**1996**, 77, 635–638. [Google Scholar] [CrossRef] [Green Version] - Lancaster, G.; Iatsenko, D.; Pidde, A.; Ticcinelli, V.; Stefanovska, A. Surrogate data for hypothesis testing of physical systems. Phys. Rep.
**2018**, 748, 1–60. [Google Scholar] [CrossRef] - Li, R.; Rong, G. Fault isolation by partial dynamic principal component analysis in dynamic process. Chin. J. Chem. Eng.
**2006**, 14, 486–493. [Google Scholar] [CrossRef] - Russell, E.L.; Chiang, L.H.; Braatz, R.D. Fault detection in industrial processes using canonical variate analysis and dynamic principal component analysis. Chemom. Intell. Lab.
**2000**, 51, 81–93. [Google Scholar] [CrossRef] - Choi, S.W.; Lee, I.B. Nonlinear dynamic process monitoring based on dynamic kernel PCA. Chem. Eng. Sci.
**2004**, 59, 5897–5908. [Google Scholar] [CrossRef] - Jia, M.; Chu, F.; Wang, F.; Wang, W. On-line batch process monitoring using batch dynamic kernel principal component analysis. Chemom. Intell. Lab.
**2010**, 101, 110–122. [Google Scholar] [CrossRef] - Vanhatalo, E.; Kulahci, M.; Bergquist, B. On the structure of dynamic principal component analysis used in statistical process monitoring. Chemom. Intell. Lab.
**2017**, 167, 1–11. [Google Scholar] [CrossRef] - Rato, T.J.; Reis, M.S. Defining the structure of DPCA models and its impact on process monitoring and prediction activities. Chemom. Intell. Lab.
**2013**, 125, 74. [Google Scholar] [CrossRef] - Kingma, D.P.; Ba, J.L. Adam: A method for stochastic optimization. In Proceedings of the 3rd International Conference for Learning Representations, San Diego, CA, USA, 7–9 May 2015. [Google Scholar]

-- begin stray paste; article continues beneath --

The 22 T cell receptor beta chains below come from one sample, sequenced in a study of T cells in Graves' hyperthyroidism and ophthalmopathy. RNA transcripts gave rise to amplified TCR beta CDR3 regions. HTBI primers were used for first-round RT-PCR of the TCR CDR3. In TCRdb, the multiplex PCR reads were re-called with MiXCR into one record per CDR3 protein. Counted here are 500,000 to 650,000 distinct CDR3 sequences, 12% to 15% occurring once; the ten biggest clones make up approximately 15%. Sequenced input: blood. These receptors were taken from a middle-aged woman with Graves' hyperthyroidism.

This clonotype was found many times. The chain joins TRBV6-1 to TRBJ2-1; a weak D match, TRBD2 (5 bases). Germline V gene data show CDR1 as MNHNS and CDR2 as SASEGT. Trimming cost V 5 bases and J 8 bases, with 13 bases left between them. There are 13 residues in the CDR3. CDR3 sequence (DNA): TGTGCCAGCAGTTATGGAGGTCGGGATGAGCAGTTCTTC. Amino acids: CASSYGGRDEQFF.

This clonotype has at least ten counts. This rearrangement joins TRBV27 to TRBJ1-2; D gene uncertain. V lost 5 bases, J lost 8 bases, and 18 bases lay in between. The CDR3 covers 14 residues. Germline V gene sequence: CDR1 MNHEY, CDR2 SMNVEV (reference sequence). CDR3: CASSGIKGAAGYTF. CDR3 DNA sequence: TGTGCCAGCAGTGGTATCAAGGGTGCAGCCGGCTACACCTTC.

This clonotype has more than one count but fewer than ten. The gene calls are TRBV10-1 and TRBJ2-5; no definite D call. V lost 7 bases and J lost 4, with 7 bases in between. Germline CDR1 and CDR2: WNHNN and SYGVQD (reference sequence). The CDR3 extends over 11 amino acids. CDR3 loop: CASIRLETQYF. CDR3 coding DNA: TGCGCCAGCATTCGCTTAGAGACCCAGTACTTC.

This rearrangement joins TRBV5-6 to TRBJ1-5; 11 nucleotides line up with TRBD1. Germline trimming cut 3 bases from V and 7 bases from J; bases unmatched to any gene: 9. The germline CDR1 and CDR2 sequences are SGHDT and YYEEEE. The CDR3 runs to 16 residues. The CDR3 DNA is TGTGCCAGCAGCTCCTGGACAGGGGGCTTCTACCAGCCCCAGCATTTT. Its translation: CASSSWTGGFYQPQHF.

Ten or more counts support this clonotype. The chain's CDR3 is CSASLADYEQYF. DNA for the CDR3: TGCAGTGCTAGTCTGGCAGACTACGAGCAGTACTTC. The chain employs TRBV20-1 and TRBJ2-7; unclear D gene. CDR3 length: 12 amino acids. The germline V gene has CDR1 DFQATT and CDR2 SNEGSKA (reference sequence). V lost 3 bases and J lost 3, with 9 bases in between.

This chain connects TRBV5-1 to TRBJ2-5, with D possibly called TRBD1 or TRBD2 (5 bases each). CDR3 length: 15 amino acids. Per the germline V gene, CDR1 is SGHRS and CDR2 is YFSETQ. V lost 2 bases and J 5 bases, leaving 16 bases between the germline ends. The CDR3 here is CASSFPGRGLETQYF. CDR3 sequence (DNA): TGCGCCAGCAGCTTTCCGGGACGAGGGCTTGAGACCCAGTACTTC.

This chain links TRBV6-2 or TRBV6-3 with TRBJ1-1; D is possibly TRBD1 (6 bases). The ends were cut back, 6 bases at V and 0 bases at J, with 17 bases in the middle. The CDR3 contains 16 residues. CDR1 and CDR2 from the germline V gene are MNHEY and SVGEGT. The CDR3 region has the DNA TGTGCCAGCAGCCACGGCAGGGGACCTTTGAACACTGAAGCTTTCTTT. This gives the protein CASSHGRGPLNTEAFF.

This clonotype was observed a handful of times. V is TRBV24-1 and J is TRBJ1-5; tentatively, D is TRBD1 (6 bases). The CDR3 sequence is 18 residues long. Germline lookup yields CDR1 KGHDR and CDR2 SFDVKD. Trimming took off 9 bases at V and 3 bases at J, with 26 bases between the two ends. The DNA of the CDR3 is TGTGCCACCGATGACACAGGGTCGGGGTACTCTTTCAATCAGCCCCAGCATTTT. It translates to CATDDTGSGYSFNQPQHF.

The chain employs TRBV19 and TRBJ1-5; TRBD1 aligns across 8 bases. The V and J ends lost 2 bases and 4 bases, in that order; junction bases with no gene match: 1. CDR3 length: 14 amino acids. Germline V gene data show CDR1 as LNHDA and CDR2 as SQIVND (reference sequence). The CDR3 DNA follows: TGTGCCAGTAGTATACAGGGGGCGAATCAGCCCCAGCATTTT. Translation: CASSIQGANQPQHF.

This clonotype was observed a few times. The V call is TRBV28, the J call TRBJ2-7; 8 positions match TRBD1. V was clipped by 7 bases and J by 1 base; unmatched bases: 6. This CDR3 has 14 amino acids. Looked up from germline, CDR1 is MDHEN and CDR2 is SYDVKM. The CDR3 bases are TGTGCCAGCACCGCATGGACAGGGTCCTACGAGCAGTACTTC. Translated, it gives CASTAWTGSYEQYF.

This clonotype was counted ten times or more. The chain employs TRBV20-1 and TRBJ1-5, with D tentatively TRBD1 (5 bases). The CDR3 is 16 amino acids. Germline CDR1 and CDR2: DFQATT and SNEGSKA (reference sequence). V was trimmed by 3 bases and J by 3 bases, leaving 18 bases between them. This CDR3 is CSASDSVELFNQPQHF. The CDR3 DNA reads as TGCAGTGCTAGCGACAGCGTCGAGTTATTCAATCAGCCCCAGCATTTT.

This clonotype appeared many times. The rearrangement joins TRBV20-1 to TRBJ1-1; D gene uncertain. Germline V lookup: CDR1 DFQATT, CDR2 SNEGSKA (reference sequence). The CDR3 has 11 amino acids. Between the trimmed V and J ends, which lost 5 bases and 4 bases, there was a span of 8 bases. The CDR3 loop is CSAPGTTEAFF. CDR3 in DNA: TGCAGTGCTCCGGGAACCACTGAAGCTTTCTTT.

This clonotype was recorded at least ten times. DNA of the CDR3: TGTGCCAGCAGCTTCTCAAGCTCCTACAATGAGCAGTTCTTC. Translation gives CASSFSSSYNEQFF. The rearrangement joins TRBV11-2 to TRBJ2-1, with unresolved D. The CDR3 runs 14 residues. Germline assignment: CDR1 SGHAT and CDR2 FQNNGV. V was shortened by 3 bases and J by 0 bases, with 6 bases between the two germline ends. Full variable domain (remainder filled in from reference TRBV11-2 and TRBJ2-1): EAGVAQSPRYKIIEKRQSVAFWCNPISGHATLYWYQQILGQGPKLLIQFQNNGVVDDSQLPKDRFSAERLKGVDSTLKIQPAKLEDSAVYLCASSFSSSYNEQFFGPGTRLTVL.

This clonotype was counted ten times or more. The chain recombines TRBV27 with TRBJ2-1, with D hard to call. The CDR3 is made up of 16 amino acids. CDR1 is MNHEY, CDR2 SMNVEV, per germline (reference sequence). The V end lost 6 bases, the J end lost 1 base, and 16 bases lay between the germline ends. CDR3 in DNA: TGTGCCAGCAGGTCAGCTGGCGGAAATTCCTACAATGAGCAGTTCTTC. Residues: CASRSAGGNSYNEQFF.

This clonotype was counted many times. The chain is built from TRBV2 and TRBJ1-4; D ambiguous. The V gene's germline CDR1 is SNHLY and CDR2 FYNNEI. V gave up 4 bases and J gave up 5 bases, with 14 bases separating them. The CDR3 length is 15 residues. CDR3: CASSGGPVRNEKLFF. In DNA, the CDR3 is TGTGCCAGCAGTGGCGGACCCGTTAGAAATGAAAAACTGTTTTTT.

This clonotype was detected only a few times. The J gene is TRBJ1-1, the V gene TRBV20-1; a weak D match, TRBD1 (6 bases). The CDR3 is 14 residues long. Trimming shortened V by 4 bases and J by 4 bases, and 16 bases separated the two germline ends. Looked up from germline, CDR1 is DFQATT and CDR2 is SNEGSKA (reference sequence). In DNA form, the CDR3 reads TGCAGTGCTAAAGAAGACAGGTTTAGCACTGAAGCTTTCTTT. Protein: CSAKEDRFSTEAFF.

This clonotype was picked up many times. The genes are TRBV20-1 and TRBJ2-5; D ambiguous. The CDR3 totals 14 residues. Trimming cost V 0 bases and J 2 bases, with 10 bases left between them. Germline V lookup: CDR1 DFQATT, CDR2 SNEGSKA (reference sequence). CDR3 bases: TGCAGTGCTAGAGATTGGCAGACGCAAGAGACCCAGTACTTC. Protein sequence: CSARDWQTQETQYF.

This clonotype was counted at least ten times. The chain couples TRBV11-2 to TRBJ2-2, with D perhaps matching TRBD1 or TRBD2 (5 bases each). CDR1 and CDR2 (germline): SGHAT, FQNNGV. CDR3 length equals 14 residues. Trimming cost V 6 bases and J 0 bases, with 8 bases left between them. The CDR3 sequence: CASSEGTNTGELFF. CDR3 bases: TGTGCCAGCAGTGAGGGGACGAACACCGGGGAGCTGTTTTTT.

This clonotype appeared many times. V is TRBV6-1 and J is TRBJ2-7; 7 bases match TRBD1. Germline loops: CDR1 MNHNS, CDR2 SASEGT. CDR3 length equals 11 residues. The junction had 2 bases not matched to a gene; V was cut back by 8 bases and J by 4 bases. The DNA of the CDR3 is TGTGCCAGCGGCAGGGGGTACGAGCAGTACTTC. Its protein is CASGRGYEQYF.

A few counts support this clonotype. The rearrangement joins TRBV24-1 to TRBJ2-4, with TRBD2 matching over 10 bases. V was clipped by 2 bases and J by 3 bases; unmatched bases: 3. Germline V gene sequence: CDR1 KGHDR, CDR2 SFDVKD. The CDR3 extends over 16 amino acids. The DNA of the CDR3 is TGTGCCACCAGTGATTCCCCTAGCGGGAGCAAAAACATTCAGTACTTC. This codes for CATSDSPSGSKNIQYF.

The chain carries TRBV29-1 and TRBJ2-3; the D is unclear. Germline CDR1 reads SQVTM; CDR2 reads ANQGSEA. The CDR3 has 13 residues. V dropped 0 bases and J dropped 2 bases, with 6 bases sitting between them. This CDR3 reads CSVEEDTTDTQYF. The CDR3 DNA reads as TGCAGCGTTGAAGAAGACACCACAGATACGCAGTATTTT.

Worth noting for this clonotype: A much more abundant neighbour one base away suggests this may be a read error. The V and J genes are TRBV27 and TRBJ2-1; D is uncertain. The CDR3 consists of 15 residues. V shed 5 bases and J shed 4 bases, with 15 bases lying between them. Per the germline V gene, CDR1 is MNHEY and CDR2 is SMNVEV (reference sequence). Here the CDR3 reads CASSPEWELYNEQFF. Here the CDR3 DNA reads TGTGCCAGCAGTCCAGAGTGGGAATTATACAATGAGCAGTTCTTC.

- Rhodes, C.; Morari, M. The false nearest neighbors algorithm: An overview. Comput. Chem. Eng.
**1997**, 21. [Google Scholar] [CrossRef] - Gallager, R. Information Theory and Reliable Communication; John Wiley and Sons: Hoboken, NJ, USA, 1968. [Google Scholar]
- Chen, W.; Shi, K. A deep learning framework for time series classification using Relative Position Matrix and Convolutional Neural Network. Neurocomputing
**2019**, 359, 384–394. [Google Scholar] [CrossRef] - Henry, Y.Y.S.; Aldrich, C.; Zabiri, H. Detection and severity identification of control valve stiction in industrial loops using integrated partially retrained CNN-PCA frameworks. Chemom. Intell. Lab.
**2020**, 206, 104143. [Google Scholar] [CrossRef] - Garcia, G.R.; Michau, G.; Ducoffe, M.; Gupta, J.S.; Fink, O. Time Series to Images: Monitoring the Condition of Industrial Assets with Deep Learning Image Processing Algorithms. arXiv
**2020**, arXiv:2005.07031. [Google Scholar]

**Figure 1.**VGG19 network architecture adapted for transfer learning. Layers include convolutional (white), pooling (blue) and an average pooling layer (red). Classification layers were replaced with an average pooling layer to output a flat vector of extracted features.

**Figure 2.**General approach to feature extraction from time series data with CNNs, showing normal operating condition (NOC) and validation (VAL) data used for training, as well as independent test data (TEST) not used in the construction of the model.